Professor Szczerbiak’s speech was followed by Minister Mularczyk, who said: „I am speaking at what may be the time when Anglo-Polish relations are at their strongest. Bilateral relations between Britain and Poland have become much closer with increasing areas of cooperation in a number of areas, among others, defence, security, medicine and health care, research and development, and emerging technologies. We are looking forward to increasing and improving our Polish-British relations in these areas and others. Socially, the links between Poland and Britain are also getting stronger. Poles now form the largest non-British group in the UK and play an active role in contributing to your economy”.

Arkadiusz Mularczyk, Poland’s Deputy Foreign Minister. Photo: British Poles

He mentioned Polish claims regarding the reparations from Germany and added that Poland had never received compensation for its losses during the Second World War. „Poland and Germany have never signed an agreement or a peace treaty for WW2 (…) Poland is calling Germany to the negotiating table. That’s why Poland is seeking international support. I hope that the UK will support the concept that Germany should enter into negotiations with Poland” – Mularczyk emphasized.

Kasia Madera, BBC and Arkadiusz Mularczyk, Poland’s Deputy Foreign Minister. Photo: British Poles

At the end of the official part of the meeting, there was a film screening showing Warsaw after the war. The 6-minute 3D movie „City of Ruins,” by the Warsaw Uprising Museum, shows the horror and scale of uncompensated devastation the capital city faces after the Second World War. The film is a digital simulation of the flight of a Liberator plane over the destroyed Warsaw in 1945. Minister Mularczyk commented: „Remember, for every damaged building you see, there was a family, a business, a community whose story may not have been told”.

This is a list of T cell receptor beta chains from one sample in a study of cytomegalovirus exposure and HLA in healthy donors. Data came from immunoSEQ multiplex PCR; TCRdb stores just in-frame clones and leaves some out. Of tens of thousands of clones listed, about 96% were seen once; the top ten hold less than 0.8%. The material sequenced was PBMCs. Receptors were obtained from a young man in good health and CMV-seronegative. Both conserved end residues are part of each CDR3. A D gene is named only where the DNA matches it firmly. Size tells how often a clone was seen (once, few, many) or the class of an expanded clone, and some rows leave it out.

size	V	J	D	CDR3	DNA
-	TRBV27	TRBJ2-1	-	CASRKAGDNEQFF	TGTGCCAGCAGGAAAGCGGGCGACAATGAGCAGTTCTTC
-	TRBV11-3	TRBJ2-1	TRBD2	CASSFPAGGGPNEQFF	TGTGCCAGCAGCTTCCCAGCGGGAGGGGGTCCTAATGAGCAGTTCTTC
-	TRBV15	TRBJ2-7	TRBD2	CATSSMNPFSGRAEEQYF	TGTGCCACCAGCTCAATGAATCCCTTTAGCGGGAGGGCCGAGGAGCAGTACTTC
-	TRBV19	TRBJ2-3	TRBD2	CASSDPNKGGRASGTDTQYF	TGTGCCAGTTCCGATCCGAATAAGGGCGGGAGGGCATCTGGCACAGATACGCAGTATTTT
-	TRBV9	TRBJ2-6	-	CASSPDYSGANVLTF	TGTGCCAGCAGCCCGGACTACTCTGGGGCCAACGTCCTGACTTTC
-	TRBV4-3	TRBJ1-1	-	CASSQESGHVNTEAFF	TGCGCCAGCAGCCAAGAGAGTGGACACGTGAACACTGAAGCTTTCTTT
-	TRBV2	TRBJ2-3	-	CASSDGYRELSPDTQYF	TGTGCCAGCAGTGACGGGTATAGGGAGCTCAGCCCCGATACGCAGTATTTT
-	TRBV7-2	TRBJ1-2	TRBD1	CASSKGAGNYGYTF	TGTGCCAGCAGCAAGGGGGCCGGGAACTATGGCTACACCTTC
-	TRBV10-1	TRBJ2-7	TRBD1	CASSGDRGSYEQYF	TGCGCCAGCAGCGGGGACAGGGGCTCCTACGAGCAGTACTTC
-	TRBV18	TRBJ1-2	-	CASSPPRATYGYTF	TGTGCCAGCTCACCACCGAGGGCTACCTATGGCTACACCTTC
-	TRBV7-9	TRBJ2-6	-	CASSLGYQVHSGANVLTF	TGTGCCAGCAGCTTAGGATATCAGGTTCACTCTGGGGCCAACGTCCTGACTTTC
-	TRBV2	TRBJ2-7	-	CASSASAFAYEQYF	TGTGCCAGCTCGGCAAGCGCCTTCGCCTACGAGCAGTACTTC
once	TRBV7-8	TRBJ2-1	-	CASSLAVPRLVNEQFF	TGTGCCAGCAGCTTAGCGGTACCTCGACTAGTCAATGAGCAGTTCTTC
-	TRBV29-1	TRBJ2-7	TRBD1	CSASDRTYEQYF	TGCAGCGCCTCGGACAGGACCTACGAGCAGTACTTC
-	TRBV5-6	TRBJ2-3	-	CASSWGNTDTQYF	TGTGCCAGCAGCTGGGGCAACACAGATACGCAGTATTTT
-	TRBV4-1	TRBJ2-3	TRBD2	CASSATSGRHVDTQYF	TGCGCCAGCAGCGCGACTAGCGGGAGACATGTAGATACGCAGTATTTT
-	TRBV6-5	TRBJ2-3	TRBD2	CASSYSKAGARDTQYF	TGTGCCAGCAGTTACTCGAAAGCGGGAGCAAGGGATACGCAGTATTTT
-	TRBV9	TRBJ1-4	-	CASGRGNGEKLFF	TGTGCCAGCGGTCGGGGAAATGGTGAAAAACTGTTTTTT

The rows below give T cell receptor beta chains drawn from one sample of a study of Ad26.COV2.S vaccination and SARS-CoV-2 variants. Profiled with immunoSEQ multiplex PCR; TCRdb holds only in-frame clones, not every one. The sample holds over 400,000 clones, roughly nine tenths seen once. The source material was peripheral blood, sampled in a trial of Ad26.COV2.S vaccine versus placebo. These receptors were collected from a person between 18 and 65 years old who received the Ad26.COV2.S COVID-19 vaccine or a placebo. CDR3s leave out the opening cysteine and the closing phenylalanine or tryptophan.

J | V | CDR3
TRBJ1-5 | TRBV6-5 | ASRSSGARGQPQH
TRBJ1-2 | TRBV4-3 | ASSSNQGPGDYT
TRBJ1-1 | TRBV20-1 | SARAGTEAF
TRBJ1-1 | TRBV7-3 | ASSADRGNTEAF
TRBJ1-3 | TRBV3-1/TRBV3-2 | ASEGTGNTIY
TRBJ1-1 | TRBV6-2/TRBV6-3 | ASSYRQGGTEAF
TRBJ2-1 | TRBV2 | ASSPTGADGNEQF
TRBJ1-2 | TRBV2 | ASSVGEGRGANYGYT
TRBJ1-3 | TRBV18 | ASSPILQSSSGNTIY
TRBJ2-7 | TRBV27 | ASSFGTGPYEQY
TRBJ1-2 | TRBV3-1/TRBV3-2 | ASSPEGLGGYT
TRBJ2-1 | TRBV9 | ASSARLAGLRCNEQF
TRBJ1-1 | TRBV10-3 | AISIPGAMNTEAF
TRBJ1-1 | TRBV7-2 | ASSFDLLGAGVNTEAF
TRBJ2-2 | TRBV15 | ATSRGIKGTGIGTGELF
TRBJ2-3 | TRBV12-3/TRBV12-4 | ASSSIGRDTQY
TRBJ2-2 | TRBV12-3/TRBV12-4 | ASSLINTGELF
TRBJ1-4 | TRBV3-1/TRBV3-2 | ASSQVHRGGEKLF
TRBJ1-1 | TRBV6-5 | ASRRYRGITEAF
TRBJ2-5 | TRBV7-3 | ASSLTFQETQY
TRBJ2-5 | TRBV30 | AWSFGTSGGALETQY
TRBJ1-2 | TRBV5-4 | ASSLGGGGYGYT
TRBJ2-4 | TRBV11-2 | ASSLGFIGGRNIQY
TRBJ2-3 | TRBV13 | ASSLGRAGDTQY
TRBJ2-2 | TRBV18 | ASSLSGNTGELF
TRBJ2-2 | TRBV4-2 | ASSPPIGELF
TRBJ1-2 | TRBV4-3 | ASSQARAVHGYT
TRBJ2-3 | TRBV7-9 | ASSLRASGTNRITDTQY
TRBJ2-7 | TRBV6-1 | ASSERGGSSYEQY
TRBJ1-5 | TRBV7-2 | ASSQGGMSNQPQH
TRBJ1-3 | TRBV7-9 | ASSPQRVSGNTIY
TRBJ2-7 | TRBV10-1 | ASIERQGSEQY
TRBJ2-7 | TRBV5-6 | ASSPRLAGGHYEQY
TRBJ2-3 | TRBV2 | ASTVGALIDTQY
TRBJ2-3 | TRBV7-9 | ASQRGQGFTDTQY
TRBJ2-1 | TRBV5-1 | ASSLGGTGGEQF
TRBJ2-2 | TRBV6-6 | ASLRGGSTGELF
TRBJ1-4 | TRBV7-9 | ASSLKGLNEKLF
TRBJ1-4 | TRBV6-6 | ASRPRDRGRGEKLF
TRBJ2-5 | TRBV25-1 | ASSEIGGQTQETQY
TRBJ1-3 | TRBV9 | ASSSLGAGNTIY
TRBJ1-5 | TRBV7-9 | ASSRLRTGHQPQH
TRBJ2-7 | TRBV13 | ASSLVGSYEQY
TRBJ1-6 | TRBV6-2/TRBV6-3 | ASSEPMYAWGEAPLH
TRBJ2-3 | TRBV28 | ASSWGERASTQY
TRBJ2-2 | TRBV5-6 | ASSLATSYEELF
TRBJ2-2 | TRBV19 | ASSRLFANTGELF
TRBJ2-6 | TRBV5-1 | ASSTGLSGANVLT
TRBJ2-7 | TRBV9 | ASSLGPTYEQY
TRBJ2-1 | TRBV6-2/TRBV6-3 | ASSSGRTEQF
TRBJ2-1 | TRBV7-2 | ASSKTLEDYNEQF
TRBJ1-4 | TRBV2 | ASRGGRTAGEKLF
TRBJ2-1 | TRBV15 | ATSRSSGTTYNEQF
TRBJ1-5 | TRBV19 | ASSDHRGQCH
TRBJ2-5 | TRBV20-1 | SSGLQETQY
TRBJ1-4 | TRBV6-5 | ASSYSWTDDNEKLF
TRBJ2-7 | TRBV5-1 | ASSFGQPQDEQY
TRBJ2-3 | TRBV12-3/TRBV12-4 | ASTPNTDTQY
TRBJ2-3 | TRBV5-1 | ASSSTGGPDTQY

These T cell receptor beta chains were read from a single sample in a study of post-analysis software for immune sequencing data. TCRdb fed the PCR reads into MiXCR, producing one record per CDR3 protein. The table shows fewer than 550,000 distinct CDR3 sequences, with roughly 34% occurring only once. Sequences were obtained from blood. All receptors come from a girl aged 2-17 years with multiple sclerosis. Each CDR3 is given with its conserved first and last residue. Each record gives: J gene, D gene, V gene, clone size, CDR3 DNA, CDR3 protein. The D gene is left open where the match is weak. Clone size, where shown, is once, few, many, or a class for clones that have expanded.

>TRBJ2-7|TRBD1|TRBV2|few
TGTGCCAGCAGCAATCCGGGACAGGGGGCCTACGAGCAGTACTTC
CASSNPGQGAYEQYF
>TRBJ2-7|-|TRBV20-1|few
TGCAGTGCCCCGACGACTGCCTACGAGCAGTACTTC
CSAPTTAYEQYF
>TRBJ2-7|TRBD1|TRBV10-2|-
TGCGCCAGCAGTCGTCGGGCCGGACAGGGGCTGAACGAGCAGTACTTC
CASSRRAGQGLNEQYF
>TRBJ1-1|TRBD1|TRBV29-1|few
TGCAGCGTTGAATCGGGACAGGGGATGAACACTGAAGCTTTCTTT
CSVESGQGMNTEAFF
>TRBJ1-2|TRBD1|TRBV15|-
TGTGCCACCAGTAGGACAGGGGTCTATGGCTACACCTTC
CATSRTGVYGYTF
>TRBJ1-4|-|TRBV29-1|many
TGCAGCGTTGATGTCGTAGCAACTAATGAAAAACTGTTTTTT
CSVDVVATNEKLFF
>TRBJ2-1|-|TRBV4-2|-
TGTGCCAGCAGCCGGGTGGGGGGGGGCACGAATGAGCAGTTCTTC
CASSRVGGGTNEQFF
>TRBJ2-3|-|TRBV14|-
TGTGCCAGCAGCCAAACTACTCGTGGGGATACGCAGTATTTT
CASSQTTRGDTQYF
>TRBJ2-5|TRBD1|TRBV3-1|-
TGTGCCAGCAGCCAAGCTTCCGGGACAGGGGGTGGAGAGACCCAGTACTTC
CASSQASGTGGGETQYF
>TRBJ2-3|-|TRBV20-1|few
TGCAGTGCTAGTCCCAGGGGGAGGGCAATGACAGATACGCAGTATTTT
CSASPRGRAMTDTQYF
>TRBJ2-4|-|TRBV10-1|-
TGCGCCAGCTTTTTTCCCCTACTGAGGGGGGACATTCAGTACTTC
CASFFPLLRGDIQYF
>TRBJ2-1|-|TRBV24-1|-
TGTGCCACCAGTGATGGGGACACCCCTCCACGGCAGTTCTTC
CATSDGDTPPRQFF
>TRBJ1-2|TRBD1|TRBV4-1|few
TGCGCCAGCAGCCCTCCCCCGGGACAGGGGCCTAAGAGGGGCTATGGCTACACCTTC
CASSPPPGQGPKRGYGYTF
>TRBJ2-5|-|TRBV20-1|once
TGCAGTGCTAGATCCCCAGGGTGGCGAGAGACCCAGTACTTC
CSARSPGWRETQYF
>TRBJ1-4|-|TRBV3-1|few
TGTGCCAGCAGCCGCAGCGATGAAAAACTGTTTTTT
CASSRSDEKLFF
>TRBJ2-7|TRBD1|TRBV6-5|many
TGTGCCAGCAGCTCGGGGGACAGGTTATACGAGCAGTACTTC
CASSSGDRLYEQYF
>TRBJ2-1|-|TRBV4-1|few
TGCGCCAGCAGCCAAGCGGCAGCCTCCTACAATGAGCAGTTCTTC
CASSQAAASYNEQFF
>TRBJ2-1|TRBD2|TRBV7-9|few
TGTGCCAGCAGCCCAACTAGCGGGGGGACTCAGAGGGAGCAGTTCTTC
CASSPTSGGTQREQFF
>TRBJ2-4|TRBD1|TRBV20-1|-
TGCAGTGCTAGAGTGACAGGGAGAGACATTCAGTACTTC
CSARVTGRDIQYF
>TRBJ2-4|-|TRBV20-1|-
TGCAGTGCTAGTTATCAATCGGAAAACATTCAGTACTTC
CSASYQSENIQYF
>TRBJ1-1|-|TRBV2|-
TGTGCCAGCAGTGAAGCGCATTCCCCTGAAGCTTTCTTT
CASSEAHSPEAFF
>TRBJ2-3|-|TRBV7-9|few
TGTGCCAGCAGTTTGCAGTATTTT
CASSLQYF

Film „City of Ruins”. Photo: British Poles

You can watch the whole film here.

The meeting was attended by many distinguished guests who joined the reception and networking part of the evening after the official part, discussing the Polish-British bilateral relations.

It has been exactly a year since Poland showed the bill of war reparations to its German neighbour. For the past 12 months, the Polish government has been pressuring Germany to obtain war reparations for the damages caused by the Third Reich to Poland during WWII.

On 1 September 2022, “The report on the losses suffered by Poland as a result of the German aggression and occupation during the Second World War, 1939-1945” was published. The latter was prepared by the Parliamentary Team for Estimating the Amount of Compensation Due to Poland from Germany for Damages Caused During World War II, led by the Law and Justice MP Arkadiusz Mularczyk. A group of 30 scientists, including historians, economists, property appraisers, and reviewers, contributed to the large document. The abridged version of The War Report in English is available here.

Minister Mularczyk visited London three months ago to present the Report on war reparations for Poland. Besides numerous meetings with ministers, MPs, British Lords, representatives of Polish and British diplomatic authorities and the Polish community, he had the opportunity to submit a copy of the Report in English to the Library of the House of Commons. Every MP can now view and learn about the scale of Polish war losses.

Maria Byczynski

Photos: British Poles